The sites outlined in the maps showing the potential zones for the studied species were visited in the field to assess the presence of suitable ecological conditions that favor the establishment and development of T. rosea plantations, also considered suitable for commercial forest plantations, chosen randomly and geo-referenced by accurate data in the selected areas.

3. Results and Discussion

According to the methodology and analysis used for environmental requirements, elevation, total annual precipitation, mean annual temperature, slope, land use, and soil type in GIS, two maps were generated showing the sites with potential areas for developing plantations with T. rosea. Two site slope classes were selected, one with slope between 0% and 15% for mechanized plantations. The other site class was selected in the 15% to 30% slope range, assuming manual planting for these conditions.

3.1. Maps Potential Areas for Tabebuia rosea (Bertol.) DC.

Two maps where potential areas are shown for the establishment of commercial forest plantations of T. rosea were generated, considering two slope type sites, one with a slope from 0% to 15% for mechanized plantations. This case refers to plantation sites that can be irrigated and rainfall conditions for agriculture are possible, and therefore site preparation for forest plantation and timber harvest operations can be mechanized. The other slope type site selected was from 15% to 30%, allocating manual planting for these conditions.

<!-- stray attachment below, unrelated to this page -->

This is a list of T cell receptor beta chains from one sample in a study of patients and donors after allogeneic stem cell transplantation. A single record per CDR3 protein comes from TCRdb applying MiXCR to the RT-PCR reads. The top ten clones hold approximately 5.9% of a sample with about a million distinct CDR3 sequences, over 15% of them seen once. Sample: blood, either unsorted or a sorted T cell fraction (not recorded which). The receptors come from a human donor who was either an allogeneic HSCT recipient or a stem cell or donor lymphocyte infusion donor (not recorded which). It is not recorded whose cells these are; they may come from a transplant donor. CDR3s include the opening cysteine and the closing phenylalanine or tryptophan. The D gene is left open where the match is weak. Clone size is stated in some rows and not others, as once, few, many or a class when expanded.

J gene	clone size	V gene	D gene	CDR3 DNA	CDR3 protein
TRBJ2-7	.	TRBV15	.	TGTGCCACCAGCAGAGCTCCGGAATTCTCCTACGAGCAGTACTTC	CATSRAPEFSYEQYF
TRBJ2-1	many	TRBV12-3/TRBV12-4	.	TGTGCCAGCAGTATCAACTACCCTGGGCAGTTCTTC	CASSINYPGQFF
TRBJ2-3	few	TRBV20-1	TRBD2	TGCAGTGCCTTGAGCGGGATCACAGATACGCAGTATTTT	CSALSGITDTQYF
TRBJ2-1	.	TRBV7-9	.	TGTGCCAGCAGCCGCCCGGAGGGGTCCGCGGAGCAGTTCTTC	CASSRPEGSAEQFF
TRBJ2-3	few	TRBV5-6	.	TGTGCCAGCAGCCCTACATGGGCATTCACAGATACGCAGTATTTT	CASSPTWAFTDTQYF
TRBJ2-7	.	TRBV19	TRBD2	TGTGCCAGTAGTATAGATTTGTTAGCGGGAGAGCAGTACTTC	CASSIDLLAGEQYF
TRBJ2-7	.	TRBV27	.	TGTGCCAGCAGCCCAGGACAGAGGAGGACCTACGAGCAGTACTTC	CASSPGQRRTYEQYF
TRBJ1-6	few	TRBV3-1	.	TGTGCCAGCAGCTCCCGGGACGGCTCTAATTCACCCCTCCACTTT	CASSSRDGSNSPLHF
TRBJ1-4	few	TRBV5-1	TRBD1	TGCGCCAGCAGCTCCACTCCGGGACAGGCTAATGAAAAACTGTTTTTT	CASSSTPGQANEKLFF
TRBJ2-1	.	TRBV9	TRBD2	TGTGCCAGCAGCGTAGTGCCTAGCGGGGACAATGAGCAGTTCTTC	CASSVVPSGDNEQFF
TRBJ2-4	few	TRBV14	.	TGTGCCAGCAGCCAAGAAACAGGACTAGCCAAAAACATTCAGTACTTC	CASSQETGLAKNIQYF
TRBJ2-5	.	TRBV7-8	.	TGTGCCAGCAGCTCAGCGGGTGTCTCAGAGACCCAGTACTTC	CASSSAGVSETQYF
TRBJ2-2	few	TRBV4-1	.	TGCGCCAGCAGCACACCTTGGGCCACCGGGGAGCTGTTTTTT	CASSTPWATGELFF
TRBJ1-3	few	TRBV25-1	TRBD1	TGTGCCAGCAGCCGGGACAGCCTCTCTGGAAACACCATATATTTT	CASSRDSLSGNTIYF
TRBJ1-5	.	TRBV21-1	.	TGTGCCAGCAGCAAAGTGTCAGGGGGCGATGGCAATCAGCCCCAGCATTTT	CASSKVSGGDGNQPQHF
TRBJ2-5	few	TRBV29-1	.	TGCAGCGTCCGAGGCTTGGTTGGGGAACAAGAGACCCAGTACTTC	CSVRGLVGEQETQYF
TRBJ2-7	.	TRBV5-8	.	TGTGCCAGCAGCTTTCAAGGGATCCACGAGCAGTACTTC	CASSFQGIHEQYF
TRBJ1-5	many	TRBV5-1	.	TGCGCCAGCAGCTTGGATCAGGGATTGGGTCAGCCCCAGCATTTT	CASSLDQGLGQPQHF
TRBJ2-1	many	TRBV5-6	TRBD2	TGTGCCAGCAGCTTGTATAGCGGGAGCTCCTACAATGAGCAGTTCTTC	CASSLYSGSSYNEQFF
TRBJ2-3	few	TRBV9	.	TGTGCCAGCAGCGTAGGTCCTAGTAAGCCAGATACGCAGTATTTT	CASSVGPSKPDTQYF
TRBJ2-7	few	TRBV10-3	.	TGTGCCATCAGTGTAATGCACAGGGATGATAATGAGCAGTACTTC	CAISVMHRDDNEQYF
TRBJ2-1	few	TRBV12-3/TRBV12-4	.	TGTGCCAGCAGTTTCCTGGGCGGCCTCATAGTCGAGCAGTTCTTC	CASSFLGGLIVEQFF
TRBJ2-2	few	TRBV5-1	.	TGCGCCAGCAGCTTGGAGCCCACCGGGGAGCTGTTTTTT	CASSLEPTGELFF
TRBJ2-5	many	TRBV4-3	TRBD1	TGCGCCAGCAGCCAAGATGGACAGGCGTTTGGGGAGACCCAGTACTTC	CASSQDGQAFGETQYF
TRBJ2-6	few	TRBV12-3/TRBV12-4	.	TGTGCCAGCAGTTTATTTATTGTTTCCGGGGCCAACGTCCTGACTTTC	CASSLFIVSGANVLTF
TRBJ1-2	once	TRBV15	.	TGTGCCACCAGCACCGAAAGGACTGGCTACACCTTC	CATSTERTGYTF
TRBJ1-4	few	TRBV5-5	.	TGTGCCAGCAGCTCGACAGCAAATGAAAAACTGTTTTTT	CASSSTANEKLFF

Areas suitable for mechanized establishment (slope 0% to 15%) for commercial plantations of T. rosea were found in five forest regions of Michoacan: IV Oriente (12 ha), V Tepalcatepec (18,862 ha), VI Meseta Purépecha (129 ha), IX Costa (8223 ha) y X Infiernillo (20,340 ha), which add up to 47,566 ha (Figure 2).